• Individuals in the 1B priority ranking are expected to be vaccinated within a few weeks. Continue to check the Jefferson Healthcare and Jefferson County Public Health websites listed above for information. A drive-thru clinic will be established in Manresa Castle parking lot and available by appointments.
  • For those households who have older individuals in different priority categories, clinical judgement should be used to vaccinate clusters within a residence, focusing on the highest risk individuals.
  • Currently, medical personnel are extracting 6 doses from each prepped vial of the Pfizer vaccine and they are on track not to waste a single dose. An on-call list has been established in the priority hierarchy if anyone misses an appointment so the dose will get used, as there is no preservative in this Pfizer vaccine.
  • A current controversy surrounds the issue of using all doses of the vaccine delivered for one dose only, then waiting until enough vaccine becomes available for a second dose to boost the immune response, as the supply becomes available. Most experts are against this variation as the clinical trials did not provide data on this scenario. If the goal is to STOP transmission, the vaccines need to be delivered on the schedule recommended by the manufacturers, Pfizer and Moderna. One possibility is that Moderna could be used this way as the dosage uses more micrograms of the genetic material than Pfizer and has good protection with the first dose.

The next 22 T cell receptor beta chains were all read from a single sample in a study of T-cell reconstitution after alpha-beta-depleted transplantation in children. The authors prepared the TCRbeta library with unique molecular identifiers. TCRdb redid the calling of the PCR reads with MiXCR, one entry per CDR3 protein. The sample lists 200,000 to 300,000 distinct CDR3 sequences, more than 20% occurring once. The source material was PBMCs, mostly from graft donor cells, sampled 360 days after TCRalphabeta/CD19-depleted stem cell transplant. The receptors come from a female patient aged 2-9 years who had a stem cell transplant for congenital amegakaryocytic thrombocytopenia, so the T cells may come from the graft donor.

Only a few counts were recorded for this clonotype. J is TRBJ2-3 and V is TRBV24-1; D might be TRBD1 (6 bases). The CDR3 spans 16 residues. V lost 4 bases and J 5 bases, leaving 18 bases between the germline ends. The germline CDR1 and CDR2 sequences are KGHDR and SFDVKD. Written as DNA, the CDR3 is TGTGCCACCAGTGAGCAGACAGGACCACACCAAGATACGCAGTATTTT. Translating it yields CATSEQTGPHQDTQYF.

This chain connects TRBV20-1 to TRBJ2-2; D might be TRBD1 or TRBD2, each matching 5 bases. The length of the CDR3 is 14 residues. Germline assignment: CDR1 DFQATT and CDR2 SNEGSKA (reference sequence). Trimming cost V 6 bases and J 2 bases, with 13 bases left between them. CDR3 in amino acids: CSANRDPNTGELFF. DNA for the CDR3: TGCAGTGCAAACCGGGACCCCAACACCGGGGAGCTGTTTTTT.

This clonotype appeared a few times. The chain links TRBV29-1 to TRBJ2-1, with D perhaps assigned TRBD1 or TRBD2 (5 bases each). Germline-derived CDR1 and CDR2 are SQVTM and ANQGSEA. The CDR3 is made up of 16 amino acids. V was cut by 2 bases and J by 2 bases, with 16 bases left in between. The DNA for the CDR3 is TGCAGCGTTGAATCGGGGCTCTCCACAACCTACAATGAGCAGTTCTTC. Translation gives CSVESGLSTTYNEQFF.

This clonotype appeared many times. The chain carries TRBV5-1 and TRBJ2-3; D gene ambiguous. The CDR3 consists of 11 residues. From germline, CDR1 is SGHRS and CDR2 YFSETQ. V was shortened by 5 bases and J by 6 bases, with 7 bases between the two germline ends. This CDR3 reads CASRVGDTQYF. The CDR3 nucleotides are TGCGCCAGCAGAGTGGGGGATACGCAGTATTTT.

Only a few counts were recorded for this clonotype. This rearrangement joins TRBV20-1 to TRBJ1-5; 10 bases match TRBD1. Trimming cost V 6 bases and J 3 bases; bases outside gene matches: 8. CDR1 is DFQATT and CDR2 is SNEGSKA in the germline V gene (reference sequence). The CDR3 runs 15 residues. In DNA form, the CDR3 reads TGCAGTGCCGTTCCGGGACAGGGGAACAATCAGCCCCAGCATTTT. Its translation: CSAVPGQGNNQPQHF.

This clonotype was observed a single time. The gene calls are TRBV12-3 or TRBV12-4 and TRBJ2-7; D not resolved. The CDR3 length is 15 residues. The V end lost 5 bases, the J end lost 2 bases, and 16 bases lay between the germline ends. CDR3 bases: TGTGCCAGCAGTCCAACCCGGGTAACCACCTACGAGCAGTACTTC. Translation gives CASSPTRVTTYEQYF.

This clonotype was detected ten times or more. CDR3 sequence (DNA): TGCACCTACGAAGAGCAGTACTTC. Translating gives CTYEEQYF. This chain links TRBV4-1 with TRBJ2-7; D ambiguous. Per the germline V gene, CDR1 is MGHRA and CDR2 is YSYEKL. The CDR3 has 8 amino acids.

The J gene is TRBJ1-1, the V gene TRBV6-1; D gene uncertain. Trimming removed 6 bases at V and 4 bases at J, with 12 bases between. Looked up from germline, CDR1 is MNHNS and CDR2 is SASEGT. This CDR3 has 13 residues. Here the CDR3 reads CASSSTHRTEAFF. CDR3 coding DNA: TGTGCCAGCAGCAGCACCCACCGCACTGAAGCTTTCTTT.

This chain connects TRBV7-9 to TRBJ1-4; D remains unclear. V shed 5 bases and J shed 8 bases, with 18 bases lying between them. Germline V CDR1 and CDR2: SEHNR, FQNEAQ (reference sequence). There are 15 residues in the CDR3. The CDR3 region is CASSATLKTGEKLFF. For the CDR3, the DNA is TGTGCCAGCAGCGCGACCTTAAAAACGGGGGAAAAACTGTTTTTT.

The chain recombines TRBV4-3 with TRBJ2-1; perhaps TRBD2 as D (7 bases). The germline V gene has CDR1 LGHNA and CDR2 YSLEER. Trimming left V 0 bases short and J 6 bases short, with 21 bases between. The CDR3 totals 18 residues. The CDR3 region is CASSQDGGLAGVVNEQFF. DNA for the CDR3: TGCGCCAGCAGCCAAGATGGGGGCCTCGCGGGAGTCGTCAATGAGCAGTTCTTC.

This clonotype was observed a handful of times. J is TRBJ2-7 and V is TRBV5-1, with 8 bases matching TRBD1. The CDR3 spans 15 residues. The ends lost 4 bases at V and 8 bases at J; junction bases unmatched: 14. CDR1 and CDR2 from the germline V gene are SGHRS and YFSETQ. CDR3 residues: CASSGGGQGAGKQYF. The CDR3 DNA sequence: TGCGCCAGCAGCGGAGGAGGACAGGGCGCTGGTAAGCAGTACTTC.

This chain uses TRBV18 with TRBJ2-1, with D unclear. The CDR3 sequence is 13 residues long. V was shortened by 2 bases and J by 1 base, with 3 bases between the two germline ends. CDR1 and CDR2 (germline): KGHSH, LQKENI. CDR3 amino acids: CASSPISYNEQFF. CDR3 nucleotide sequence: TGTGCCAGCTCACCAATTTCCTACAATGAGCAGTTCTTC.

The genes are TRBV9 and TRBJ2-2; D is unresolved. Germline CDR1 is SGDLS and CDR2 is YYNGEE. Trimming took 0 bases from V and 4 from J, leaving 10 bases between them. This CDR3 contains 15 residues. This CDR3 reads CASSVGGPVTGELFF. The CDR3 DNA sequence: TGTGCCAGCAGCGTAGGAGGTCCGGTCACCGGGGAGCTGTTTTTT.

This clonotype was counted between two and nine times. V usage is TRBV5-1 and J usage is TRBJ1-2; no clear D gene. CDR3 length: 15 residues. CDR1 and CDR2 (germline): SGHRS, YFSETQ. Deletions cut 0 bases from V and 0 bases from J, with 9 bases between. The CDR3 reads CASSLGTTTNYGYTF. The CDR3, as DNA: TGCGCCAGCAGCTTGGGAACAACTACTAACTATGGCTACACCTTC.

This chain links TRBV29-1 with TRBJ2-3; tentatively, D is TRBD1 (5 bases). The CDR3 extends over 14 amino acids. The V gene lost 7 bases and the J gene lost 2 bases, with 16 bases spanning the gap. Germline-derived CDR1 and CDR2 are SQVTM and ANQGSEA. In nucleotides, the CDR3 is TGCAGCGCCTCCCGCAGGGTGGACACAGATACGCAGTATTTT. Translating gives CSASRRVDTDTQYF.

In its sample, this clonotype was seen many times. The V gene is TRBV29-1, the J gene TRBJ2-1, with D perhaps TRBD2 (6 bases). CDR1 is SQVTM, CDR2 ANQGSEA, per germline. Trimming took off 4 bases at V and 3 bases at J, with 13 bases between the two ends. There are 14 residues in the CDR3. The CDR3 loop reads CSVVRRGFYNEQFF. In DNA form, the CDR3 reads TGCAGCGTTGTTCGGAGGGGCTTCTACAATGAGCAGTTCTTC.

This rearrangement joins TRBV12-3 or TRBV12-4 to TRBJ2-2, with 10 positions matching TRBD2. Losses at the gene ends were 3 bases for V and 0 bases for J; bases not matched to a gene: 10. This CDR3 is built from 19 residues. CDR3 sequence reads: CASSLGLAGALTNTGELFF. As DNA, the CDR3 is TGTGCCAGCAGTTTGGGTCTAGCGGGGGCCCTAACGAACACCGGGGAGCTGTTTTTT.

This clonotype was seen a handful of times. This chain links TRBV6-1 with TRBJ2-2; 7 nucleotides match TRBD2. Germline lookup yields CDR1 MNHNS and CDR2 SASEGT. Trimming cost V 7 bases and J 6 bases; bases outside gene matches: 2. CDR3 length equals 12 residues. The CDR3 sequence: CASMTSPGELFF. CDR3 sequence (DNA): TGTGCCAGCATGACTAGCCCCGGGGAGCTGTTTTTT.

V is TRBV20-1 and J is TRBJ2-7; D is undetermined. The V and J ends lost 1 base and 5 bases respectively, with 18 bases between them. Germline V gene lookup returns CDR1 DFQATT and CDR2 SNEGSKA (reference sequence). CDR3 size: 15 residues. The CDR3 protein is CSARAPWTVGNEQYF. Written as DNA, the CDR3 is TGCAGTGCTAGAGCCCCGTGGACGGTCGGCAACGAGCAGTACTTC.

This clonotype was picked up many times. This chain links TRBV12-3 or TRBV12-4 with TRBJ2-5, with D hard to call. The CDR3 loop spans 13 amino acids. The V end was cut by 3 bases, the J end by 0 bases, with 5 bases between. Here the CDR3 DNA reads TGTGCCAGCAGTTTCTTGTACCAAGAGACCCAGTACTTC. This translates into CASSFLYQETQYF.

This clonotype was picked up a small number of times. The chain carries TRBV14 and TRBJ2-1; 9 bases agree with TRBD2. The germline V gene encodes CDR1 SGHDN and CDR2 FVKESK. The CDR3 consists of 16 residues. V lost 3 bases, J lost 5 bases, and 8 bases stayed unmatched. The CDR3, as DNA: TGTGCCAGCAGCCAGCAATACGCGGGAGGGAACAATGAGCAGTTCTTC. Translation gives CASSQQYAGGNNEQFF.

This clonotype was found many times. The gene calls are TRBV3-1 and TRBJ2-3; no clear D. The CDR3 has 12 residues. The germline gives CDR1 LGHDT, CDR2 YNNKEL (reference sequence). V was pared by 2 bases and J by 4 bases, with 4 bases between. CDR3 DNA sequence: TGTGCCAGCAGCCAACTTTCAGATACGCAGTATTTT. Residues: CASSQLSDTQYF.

• Dr. Locke continues to meet every Tuesday with the local school districts. The focus remains on moving toward in-person attendance soon, with a robust plan for mitigation if and when a COVID-19 case is reported in these settings, which is expected.

Department of Emergency Management Director Willie Bence reported that area Fire and Rescue EMT’s are not currently involved in vaccine rollout, but may be in the future, but continue their regular duties. Citizens are reminded that road closure and power outages continue to pose problems and are reminded to update and refresh their emergency supplies and plans.

Mr. Bence did request any persons with medical backgrounds to please contact him to help as volunteers in the vaccination campaign. This would start the process to register as emergency workers.

Submit your Public Health questions to Dr. Tom Locke by emailing